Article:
For someone whose first restaurant venture bit the dust before it even got off the ground, who’s done everything back to front and says he’s broken all the rules, André Ursini has been an extraordinary success.
It helped, of course, that he was a finalist in the first series of MasterChef in 2009 – won by Julie Godwin with fellow South Australian Poh Ling Yeow second, and that he went on to make an enormous success of his second restaurant venture, initially named André’s Cucina and Polenta Bar. But it hasn’t stopped here.
“Now I’m flying under the radar,” Ursini says. “No-one knows what’s going on.”
When he took on MasterChef at the age of 28 he was described as a project manager. That was probably an optimistic description for someone who was helping his brother-in-law with a mining camp accommodation project.
He loved good food but he was no chef. He’d simply grown up in a large family with a strong north-eastern Italian tradition and a grandmother who was the nonna of all nonnas: “I still have her handwritten recipes from the ’60s,” he says.
LISTEN: André Ursini reveals more about his MasterChef experience and his future restaurant plans to The Message Pod’s Nicole Haack here:
Good academically, Ursini gained a degree in international tourism at Flinders University but he had no idea what he wanted to do: “I was confused and did heaps of jobs. From my late teens I’d said I wanted to be a chef, but my parents had talked me out of it.”
A visit to Dublin in 2006 changed that when he ate at a local Italian restaurant, Dunne & Crescenzi – still regarded as one of the city’s best Italian restaurants. It featured shared plates, great antipasti, simple cooking and great ingredients.
“There was nothing like it in Adelaide and I thought it would work really well here.”
Partners were found, a Grenfell Street lease was signed, there was a last-minute falling out and the idea collapsed. Ursini instead became a project manager in the mining industry.
That was when he saw an advertisement for MasterChef.
“I thought I could win it and use it as a platform for my restaurant concept,” he says.
“I really believed in MasterChef, and when I saw the other contestants I decided that I was the only one who really wanted to open a restaurant and that I could win.”
He did well, surviving for more than two months before being eliminated 10 days before the final, with only six contestants still ahead of him out of the 20 who’d started.
He worked for a suburban Italian restaurant in Adelaide for a year, “where I learnt what not to do”, before finding a place underneath a developer’s building in Adelaide’s Frome Street. He describes it a nondescript “scorched earth” location whose main advantage was its easy access.
“I ran the Dublin concept past Matt (MasterChef judge Matt Preston), who said I had to have my name on the door and add ‘polenta bar’,” he says.
“There were people who wanted me to fail, who told me I had to do an apprenticeship first. I was clumsy and I fumbled for the first two years.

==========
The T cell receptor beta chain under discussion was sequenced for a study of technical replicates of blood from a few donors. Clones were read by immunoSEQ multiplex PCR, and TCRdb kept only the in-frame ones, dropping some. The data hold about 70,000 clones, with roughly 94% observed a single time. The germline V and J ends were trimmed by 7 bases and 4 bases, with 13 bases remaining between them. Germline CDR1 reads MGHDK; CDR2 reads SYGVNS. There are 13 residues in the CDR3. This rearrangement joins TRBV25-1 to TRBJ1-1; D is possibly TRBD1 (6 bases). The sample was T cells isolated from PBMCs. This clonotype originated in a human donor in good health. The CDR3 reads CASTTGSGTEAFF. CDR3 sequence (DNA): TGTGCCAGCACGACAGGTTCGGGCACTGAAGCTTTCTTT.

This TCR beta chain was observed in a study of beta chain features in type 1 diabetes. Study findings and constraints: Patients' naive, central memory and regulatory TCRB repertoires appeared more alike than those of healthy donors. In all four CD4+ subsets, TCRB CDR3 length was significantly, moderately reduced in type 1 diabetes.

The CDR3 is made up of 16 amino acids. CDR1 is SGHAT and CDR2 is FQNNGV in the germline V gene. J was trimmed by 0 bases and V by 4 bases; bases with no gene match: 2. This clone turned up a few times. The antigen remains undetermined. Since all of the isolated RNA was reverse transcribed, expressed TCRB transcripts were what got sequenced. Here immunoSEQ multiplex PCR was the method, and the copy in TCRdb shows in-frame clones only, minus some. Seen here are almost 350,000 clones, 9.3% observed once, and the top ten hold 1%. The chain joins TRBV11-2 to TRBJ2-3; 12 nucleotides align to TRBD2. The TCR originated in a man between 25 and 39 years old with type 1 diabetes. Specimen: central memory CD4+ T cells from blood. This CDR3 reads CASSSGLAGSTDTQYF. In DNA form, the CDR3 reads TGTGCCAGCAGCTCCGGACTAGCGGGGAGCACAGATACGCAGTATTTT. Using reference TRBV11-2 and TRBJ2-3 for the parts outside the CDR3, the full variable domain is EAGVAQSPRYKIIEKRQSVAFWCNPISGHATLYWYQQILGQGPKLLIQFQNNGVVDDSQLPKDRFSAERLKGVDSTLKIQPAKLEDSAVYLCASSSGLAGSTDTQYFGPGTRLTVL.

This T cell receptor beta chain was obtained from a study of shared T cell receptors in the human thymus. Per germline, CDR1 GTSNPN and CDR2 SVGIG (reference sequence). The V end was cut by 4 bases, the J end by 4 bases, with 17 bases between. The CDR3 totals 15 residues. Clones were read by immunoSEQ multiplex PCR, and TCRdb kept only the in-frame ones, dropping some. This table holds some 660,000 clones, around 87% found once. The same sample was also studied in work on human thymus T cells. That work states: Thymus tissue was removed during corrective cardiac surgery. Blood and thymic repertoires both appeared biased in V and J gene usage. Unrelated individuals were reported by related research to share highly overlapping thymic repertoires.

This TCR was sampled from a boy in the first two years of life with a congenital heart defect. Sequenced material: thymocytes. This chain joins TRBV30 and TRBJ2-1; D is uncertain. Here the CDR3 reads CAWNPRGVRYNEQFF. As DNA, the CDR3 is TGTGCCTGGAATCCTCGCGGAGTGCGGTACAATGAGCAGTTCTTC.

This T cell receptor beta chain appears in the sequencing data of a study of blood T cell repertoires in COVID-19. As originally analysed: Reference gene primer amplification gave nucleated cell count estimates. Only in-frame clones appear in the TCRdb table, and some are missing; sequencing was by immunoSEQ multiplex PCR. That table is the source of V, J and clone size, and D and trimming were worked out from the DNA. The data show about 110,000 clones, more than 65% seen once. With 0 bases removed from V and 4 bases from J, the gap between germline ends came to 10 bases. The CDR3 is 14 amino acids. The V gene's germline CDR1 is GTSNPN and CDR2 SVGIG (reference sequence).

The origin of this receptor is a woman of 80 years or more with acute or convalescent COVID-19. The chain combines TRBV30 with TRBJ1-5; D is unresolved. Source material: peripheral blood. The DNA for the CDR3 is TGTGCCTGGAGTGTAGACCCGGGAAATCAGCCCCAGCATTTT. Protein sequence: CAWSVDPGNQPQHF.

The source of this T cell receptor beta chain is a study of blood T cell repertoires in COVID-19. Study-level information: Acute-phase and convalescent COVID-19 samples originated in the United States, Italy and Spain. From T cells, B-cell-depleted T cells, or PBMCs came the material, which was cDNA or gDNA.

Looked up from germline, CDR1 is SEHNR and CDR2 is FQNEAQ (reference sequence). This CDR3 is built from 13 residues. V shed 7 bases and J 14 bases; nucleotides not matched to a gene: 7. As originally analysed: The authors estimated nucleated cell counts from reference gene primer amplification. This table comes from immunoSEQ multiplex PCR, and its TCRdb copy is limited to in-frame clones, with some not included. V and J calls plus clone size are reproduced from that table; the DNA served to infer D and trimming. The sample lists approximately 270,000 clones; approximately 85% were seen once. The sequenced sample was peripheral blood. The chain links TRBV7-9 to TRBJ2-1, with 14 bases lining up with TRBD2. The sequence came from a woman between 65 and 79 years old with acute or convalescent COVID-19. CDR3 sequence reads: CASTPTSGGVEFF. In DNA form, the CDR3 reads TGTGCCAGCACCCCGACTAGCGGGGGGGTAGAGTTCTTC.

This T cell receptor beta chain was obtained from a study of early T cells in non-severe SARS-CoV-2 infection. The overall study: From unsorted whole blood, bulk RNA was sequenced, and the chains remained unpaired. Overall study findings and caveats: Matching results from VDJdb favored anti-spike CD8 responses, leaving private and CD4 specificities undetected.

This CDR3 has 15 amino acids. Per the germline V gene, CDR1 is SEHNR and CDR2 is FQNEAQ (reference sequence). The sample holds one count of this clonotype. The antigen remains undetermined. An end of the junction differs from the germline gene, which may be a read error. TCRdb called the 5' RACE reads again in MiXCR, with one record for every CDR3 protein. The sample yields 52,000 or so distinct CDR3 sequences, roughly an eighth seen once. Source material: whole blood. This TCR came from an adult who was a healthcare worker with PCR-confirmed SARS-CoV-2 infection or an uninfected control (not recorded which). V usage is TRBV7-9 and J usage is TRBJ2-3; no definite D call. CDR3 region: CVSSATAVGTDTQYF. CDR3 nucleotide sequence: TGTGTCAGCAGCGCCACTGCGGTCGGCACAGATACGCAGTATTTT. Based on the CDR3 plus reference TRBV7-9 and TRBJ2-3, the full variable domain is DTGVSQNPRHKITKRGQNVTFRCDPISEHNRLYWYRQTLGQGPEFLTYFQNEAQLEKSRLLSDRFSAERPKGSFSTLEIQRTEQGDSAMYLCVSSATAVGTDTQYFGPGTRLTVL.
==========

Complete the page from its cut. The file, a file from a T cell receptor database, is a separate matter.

“It was craziness – I had no idea what I was doing. It was a horrible experience.
“But I had some good mentors who supported me, like Jordan Theodoros (from Peel St restaurant). He came in and said, ‘Do you want to know the truth?’, and then he just laid into me.
“I knew I had to learn fast so I started working on the floor, not in the kitchen, and I took every bit of critical feedback to my face. I left my ego at home and went on an exponential learning curve.
“I’d been advised to first create the business model and, once that had been achieved, then to live out the passion. So once we’d established our corporate culture I was able to step back into the kitchen.”
But even that has been relatively short-lived. Having pulled together a skilled staff, many of whom have stayed with him throughout, Ursini was able to move beyond the kitchen and put together the necessary building blocks to build a fast-expanding hospitality empire with the “mothership” restaurant at its core.
Through his brother-in-law, he won catering contracts in the mining industry, providing home-style Italian food. That led to André’s Cucina and Catering Co, now with a still-expanding production kitchen on Prospect Road supplying restaurant-quality food for sit-down dinners of up to 300. That’s been followed by a wholesale business supplying other cafes and restaurants with breads and pastries.
Ursini didn’t like the consistency of supply of the micro-herbs he liked using, so he set up Big Little Veg & Co, a hydroponics venture housed in two shipping containers and a greenhouse. Another container is used for growing Italian varietals, “the bitter leaves”. Yet another container has been turned into a portable kitchen for a streetfood business he calls Mangia Mangia – “we’re at all the festivals: we say yes to everything”.
That should be enough, but no, there’s more.
Last year, Ursini and his family bought a former youth camp on nearly 8 hectares near Mylor. It will be named Lunelli Agriturismo, based on the Italian farmstay model, but with a derelict orchard to be restored and plenty of space to grow things it will become a culinary resource for the other businesses.
In the meantime, back at mothership André’s Cucina, life remains as hectic as ever, requiring the restaurant to run two dinner sittings on Friday and Saturday, closing the doors between 8pm and 8.30pm so the restaurant can be completely reset.
“It’s a very strange practice but born of necessity,” Ursini says regretfully. “It doesn’t please everyone but we have no alternative.”
So what next for Ursini? Could there be another restaurant? He never thought there would, but an opportunity has come up so there will be, opening around mid-next year.
If you live anywhere near Kensington Road, Rose Park, you’ll be very happy. But if you’re expecting any of the dishes mentioned above, forget it: Ursini says it won’t be Italian!
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